Ad salesmen aren’t poets. They require an actor’s subtlety to direct a reluctant car dealer to the conviction that brings his inventory to tomorrow’s news and to restore the grocier’s faith despite an erroneous insert, certainly. But especially in smaller markets, they are also the arid copywriters whose best work still begs for some overwhelming piece of clipart or a coupon for the most thrifty of consumers. Enter the layout artist — a gross misnomer, given that any schmuck, with even the most primitive of page layout packages, can produce a sellable ad.
I am one such schmuck. Though, without fail, acquaintences think “I make ads” means I’ve a hand in the wordmaking, and infrequently catch my correction, “No; I do layout.” Responses vary little: “Well, they need some good writers,” and, “I bet you get to catch a lot of spelling errors, huh?” And so on.
Maybe it’s the English major. Most assumed I’d taken the practical path, Writing, rather than the useless-as-philosophy Lit concentration. They’re half correct; I do write. I enjoy what one poet called “the pushing of words” — revision is writing’s greatest reward. Poetry is my love: a labored verse, terse and nearly overripe with meaning, is for me a full emotional meal. A well-placed caesura, read with passion, can be like prayer.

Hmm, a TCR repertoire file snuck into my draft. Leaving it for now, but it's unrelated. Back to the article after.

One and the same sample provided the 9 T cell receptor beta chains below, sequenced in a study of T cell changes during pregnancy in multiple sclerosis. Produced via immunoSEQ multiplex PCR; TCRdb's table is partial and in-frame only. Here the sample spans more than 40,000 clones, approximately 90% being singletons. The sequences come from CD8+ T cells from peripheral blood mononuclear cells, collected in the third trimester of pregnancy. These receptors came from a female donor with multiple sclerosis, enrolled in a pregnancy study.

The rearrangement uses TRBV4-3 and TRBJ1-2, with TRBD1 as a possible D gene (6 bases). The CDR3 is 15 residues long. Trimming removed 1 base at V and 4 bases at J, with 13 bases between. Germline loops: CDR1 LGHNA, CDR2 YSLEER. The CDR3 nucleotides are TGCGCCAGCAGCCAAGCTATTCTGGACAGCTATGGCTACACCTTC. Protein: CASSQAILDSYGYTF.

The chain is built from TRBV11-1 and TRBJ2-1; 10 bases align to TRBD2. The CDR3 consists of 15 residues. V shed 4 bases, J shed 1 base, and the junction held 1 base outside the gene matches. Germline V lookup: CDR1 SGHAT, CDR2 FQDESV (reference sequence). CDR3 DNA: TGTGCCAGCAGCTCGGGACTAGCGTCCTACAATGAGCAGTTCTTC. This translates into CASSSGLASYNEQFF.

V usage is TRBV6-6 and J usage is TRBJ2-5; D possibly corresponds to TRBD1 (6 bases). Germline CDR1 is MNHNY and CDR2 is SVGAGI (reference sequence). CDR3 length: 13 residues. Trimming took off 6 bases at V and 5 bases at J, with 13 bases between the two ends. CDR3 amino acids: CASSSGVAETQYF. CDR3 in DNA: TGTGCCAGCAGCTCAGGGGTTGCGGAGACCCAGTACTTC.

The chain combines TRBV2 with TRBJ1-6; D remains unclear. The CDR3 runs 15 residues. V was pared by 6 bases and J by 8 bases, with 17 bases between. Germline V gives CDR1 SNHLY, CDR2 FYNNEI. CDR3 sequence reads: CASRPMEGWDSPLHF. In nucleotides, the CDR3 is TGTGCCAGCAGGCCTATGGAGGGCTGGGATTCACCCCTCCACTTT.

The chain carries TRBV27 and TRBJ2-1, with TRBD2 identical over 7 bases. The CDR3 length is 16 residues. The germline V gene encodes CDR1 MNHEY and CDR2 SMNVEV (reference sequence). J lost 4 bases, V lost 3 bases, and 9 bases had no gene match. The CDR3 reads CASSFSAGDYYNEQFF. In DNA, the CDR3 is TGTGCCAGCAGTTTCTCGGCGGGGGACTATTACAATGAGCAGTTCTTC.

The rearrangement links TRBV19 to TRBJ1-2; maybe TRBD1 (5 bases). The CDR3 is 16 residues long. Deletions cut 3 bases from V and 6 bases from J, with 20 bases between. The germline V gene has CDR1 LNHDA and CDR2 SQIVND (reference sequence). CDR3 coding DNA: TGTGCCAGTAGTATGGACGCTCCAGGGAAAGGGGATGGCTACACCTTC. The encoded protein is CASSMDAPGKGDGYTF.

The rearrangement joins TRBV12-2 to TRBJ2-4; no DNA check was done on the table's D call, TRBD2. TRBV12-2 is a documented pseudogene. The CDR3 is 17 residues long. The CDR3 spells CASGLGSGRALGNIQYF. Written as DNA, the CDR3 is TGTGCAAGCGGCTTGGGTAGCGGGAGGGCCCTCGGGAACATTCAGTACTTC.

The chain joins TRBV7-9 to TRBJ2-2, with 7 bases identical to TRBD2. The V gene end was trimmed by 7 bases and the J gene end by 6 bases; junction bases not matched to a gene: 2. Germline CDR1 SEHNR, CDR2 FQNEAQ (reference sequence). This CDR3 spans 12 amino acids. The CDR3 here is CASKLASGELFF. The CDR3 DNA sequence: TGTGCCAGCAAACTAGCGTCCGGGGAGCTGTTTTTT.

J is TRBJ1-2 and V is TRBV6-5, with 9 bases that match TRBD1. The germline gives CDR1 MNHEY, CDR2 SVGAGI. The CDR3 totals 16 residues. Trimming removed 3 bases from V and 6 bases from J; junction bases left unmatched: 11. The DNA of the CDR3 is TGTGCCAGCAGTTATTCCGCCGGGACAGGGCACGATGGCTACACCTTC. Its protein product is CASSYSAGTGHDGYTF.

But work is without poetry. I’m to make the bloody things look nice. Education and creativity — or a general sense of visual harmony — are, however, no match for the client’s notion of a well-made ad. He wants wall-to-wall Helvetica with no damn whitespace what the hell are you trying to do rip me off?! And every morning at my desk are the salesman/copywriter’s revisions, an infinite pile of, invariably, “Let’s make this a bit larger.”